In Plato’s Statesman, the Eleatic Stranger leads Socrates the Younger and their audience through an analysis of the statesman in the service of the interlocutors’ becoming “more capable in dialectic regarding all things” (285d7). In this way, the dialectical exercise in the text is both intrinsically and instrumentally valuable, as it yields a philosophically rigorous account of statesmanship and exhibits a method of dialectical inquiry. After the series of bifurcatory divisions in the Sophist and early Statesman, the Stranger changes to a non-bifurcatory method of dividing to account for the statesman, but does not explain the reason for this change. I argue that the change is prepared by the elements discussed in the digression from 277a2 to 287b2. Here the Stranger makes use of four concepts that are crucial for understanding this change: the notion of paradigm, the paradigms of care and the weaver, and the notion of due measure. I claim that the notion of paradigm clarifies the nature of dialectical inquiry, care and weaving act as paradigms appropriate to dialectical practice, and an account of due measure offers insight into the constitutive ratios that govern the structuring of kinds pursued through dialectical inquiry. I suggest that the non-bifurcatory method is intended to articulate knowledge in the strictest sense, or knowledge of the forms, presenting a method of inquiry into being and its structure that will foster the turning of the soul from things to forms that Socrates describes in the Republic.
This paper presents a new interpretation of the objects of dianoia in Plato’s divided line, contending that they are mental images of the Forms hypothesized by the dianoetic reasoner. The paper is divided into two parts. A survey of the contemporary debate over the identity of the objects of dianoia yields three criteria a successful interpretation should meet. Then, it is argued that the mental images interpretation, in addition to proving consistent with key passages in the middle books of the Republic, better meets those criteria than do any of the three main positions.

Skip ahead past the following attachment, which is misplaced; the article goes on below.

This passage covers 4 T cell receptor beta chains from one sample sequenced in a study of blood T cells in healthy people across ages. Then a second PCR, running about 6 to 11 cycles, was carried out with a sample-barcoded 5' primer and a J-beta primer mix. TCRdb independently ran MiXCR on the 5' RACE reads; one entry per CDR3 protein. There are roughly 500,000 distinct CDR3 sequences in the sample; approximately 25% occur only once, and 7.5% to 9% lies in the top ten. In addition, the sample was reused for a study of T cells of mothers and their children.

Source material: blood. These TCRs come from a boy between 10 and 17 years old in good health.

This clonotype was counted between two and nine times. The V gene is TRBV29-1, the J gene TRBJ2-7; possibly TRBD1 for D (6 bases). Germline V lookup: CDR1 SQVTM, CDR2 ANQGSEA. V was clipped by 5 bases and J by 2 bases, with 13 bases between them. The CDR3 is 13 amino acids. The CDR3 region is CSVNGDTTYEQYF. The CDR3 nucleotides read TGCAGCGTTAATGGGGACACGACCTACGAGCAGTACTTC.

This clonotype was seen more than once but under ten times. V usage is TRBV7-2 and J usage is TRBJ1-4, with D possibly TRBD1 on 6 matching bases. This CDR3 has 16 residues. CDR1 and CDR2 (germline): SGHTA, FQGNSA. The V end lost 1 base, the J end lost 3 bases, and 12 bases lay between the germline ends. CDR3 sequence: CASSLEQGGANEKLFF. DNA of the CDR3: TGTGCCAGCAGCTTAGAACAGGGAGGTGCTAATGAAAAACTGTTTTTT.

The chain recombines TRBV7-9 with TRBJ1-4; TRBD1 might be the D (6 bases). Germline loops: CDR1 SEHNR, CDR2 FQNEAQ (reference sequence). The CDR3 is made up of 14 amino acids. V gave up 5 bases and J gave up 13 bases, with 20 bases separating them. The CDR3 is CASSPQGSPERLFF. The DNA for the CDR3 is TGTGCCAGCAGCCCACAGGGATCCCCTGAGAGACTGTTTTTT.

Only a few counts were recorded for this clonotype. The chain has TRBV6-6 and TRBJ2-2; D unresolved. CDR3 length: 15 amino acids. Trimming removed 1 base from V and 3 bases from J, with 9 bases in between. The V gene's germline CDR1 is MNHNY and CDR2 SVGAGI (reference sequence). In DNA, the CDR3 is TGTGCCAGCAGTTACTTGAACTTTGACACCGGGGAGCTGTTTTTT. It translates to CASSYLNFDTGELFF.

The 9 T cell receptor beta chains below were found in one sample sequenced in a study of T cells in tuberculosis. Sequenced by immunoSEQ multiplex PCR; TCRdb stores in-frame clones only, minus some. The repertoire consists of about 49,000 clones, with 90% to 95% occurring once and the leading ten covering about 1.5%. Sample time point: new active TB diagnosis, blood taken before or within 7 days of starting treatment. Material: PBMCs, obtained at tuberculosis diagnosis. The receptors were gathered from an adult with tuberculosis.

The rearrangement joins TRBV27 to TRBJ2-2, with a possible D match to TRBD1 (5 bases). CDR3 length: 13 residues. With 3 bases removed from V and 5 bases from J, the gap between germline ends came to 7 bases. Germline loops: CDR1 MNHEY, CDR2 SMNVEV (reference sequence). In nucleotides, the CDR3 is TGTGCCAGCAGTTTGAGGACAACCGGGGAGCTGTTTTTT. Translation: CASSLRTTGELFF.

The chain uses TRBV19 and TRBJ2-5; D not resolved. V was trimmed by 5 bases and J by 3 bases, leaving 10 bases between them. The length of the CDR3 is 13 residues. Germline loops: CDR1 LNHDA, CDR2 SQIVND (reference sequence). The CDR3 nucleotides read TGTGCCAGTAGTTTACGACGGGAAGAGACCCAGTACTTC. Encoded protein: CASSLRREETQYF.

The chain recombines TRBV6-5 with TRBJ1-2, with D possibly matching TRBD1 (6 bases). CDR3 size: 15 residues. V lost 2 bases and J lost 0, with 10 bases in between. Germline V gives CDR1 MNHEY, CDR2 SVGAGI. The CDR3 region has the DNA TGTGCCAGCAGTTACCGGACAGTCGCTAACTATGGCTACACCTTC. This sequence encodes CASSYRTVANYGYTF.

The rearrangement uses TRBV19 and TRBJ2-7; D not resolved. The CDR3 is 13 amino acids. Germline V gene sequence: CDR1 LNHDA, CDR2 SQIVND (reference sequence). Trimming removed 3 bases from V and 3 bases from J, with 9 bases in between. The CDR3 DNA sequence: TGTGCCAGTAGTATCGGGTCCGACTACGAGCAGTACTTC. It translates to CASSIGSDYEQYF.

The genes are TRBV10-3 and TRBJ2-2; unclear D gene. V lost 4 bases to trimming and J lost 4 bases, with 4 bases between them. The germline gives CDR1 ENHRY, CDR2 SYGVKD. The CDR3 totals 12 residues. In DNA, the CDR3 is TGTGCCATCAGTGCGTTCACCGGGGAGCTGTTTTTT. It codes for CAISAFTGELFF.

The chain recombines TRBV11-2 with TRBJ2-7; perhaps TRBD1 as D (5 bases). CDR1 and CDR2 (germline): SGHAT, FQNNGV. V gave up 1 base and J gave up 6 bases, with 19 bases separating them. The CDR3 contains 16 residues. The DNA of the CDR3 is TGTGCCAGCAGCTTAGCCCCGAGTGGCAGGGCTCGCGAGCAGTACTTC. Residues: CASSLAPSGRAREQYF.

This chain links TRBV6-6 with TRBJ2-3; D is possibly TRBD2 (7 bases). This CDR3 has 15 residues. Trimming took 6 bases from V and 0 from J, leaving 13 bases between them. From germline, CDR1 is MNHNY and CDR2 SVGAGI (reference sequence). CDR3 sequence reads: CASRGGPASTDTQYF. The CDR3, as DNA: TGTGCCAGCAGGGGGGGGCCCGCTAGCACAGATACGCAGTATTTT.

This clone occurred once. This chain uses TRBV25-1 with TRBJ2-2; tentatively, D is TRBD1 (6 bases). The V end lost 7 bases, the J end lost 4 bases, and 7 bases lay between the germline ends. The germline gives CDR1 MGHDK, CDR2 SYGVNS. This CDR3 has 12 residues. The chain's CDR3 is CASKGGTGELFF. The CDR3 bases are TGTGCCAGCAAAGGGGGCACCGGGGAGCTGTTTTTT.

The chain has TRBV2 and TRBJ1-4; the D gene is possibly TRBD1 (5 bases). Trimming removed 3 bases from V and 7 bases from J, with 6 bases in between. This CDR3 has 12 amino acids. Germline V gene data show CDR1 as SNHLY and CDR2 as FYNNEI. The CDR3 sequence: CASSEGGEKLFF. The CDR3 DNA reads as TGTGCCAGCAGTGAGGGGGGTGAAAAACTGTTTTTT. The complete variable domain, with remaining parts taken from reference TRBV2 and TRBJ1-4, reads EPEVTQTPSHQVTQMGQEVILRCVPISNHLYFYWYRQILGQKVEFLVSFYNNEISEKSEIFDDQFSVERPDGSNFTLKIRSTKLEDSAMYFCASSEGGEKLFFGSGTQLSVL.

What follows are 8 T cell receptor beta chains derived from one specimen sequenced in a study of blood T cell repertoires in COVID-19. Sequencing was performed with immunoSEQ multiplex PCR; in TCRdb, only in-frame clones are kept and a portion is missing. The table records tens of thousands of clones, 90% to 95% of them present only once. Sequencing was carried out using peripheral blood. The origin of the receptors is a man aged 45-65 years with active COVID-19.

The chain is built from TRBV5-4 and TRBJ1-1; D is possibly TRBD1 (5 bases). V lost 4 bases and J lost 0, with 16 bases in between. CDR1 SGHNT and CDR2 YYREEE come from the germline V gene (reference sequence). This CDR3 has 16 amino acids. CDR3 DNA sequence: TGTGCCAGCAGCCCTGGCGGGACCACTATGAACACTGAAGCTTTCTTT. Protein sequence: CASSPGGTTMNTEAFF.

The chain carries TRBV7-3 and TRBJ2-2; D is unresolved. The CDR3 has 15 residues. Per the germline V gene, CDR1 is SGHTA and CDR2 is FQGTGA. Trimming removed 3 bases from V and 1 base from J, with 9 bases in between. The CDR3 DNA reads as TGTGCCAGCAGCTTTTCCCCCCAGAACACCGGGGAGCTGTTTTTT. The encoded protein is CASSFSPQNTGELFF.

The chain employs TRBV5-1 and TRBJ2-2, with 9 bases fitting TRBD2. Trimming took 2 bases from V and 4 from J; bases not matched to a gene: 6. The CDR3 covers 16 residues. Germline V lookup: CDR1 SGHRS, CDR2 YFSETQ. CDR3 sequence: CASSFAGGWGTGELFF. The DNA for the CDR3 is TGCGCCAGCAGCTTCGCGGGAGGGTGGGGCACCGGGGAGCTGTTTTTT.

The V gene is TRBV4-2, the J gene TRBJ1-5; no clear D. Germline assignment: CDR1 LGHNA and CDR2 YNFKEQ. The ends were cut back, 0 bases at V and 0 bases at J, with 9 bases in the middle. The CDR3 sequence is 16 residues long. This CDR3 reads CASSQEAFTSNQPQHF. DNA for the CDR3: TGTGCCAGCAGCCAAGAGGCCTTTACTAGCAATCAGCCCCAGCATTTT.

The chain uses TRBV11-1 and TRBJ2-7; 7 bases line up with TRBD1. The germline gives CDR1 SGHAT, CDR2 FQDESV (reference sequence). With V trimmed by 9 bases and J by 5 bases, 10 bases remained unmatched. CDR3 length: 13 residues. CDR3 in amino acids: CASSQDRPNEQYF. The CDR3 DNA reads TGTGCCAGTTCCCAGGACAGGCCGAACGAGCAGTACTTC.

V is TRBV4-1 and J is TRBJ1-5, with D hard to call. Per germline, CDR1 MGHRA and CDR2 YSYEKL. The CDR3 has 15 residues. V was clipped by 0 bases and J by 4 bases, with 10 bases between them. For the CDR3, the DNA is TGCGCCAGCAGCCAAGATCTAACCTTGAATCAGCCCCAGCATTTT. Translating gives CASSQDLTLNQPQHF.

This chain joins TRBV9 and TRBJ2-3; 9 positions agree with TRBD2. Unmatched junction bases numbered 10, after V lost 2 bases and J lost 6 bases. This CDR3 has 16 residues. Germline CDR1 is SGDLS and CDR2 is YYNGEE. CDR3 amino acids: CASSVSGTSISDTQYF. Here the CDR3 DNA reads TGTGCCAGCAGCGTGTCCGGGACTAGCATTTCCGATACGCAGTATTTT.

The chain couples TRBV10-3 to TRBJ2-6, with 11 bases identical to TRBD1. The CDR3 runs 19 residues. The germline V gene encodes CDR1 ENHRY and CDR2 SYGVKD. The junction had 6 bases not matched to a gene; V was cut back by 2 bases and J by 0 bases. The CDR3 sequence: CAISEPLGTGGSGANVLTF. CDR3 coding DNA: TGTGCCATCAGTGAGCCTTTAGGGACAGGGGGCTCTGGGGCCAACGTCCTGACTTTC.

EnneadIV 5 has been poorly served by translators and commentators, misreporting what Plotinus wrote and, with these mangled results, asserting that this part of his treatise on the “Problems about the Soul” is merely a disjointed series of doxographical fragments with little compelling contribution to make. More careful translation and analysis reveal something strikingly different and original. First, he gives a cogent critique of the theories of Plato and Aristotle concerning the body between and the role of daylight. Second, he substitutes his own account in terms of both sympathy and the principle of two acts, explaining vision both during the day as well as at night, notably deficient in previous accounts. Third, he derives some surprisingly original corollaries about the nature of light and the source of color.